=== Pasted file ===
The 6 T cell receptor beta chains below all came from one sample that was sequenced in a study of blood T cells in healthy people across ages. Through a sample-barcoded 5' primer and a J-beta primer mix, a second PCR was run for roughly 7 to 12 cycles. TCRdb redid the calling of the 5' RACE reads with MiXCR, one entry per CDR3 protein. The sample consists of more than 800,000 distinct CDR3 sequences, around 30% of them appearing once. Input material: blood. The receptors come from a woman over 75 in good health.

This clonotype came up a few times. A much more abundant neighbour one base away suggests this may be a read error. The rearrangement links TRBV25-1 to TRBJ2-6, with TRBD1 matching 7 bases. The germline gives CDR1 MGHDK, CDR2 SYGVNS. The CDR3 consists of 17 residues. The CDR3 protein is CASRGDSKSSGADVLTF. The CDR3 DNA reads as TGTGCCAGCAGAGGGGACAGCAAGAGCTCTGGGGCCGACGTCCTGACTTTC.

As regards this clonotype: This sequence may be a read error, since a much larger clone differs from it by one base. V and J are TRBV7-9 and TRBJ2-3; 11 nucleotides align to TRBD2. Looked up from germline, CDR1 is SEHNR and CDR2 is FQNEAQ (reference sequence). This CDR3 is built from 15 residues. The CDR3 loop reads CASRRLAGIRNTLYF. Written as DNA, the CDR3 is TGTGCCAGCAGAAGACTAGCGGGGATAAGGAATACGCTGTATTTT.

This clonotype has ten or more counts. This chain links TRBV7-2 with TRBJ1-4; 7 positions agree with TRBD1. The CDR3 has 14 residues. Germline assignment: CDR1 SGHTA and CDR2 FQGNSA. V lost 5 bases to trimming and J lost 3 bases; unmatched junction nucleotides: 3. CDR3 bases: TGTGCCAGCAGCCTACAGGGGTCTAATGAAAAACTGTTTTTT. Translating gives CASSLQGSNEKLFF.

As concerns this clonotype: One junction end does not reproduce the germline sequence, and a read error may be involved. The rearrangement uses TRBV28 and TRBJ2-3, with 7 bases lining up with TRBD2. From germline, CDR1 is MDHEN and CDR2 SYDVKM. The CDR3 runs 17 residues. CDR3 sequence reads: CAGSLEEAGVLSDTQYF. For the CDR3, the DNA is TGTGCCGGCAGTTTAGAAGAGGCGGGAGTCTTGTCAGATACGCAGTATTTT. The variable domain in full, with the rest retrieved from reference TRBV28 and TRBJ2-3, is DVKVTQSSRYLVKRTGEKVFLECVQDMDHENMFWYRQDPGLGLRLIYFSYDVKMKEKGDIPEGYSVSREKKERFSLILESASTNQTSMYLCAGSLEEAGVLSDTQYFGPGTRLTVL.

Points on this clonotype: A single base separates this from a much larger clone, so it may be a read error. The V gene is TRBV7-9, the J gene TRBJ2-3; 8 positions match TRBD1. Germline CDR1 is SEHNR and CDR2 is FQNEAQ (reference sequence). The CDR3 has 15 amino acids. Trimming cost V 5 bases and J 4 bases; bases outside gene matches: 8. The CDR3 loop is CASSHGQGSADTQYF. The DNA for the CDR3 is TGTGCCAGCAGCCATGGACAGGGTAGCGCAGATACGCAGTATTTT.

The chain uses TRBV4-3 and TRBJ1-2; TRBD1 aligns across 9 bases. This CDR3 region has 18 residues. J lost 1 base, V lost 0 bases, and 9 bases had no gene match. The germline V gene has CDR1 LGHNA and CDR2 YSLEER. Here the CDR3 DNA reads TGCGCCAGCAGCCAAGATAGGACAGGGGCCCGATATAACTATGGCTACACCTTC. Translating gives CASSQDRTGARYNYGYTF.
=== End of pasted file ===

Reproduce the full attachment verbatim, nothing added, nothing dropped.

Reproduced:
The 6 T cell receptor beta chains below all came from one sample that was sequenced in a study of blood T cells in healthy people across ages. Through a sample-barcoded 5' primer and a J-beta primer mix, a second PCR was run for roughly 7 to 12 cycles. TCRdb redid the calling of the 5' RACE reads with MiXCR, one entry per CDR3 protein. The sample consists of more than 800,000 distinct CDR3 sequences, around 30% of them appearing once. Input material: blood. The receptors come from a woman over 75 in good health.

This clonotype came up a few times. A much more abundant neighbour one base away suggests this may be a read error. The rearrangement links TRBV25-1 to TRBJ2-6, with TRBD1 matching 7 bases. The germline gives CDR1 MGHDK, CDR2 SYGVNS. The CDR3 consists of 17 residues. The CDR3 protein is CASRGDSKSSGADVLTF. The CDR3 DNA reads as TGTGCCAGCAGAGGGGACAGCAAGAGCTCTGGGGCCGACGTCCTGACTTTC.

As regards this clonotype: This sequence may be a read error, since a much larger clone differs from it by one base. V and J are TRBV7-9 and TRBJ2-3; 11 nucleotides align to TRBD2. Looked up from germline, CDR1 is SEHNR and CDR2 is FQNEAQ (reference sequence). This CDR3 is built from 15 residues. The CDR3 loop reads CASRRLAGIRNTLYF. Written as DNA, the CDR3 is TGTGCCAGCAGAAGACTAGCGGGGATAAGGAATACGCTGTATTTT.

This clonotype has ten or more counts. This chain links TRBV7-2 with TRBJ1-4; 7 positions agree with TRBD1. The CDR3 has 14 residues. Germline assignment: CDR1 SGHTA and CDR2 FQGNSA. V lost 5 bases to trimming and J lost 3 bases; unmatched junction nucleotides: 3. CDR3 bases: TGTGCCAGCAGCCTACAGGGGTCTAATGAAAAACTGTTTTTT. Translating gives CASSLQGSNEKLFF.

As concerns this clonotype: One junction end does not reproduce the germline sequence, and a read error may be involved. The rearrangement uses TRBV28 and TRBJ2-3, with 7 bases lining up with TRBD2. From germline, CDR1 is MDHEN and CDR2 SYDVKM. The CDR3 runs 17 residues. CDR3 sequence reads: CAGSLEEAGVLSDTQYF. For the CDR3, the DNA is TGTGCCGGCAGTTTAGAAGAGGCGGGAGTCTTGTCAGATACGCAGTATTTT. The variable domain in full, with the rest retrieved from reference TRBV28 and TRBJ2-3, is DVKVTQSSRYLVKRTGEKVFLECVQDMDHENMFWYRQDPGLGLRLIYFSYDVKMKEKGDIPEGYSVSREKKERFSLILESASTNQTSMYLCAGSLEEAGVLSDTQYFGPGTRLTVL.

Points on this clonotype: A single base separates this from a much larger clone, so it may be a read error. The V gene is TRBV7-9, the J gene TRBJ2-3; 8 positions match TRBD1. Germline CDR1 is SEHNR and CDR2 is FQNEAQ (reference sequence). The CDR3 has 15 amino acids. Trimming cost V 5 bases and J 4 bases; bases outside gene matches: 8. The CDR3 loop is CASSHGQGSADTQYF. The DNA for the CDR3 is TGTGCCAGCAGCCATGGACAGGGTAGCGCAGATACGCAGTATTTT.

The chain uses TRBV4-3 and TRBJ1-2; TRBD1 aligns across 9 bases. This CDR3 region has 18 residues. J lost 1 base, V lost 0 bases, and 9 bases had no gene match. The germline V gene has CDR1 LGHNA and CDR2 YSLEER. Here the CDR3 DNA reads TGCGCCAGCAGCCAAGATAGGACAGGGGCCCGATATAACTATGGCTACACCTTC. Translating gives CASSQDRTGARYNYGYTF.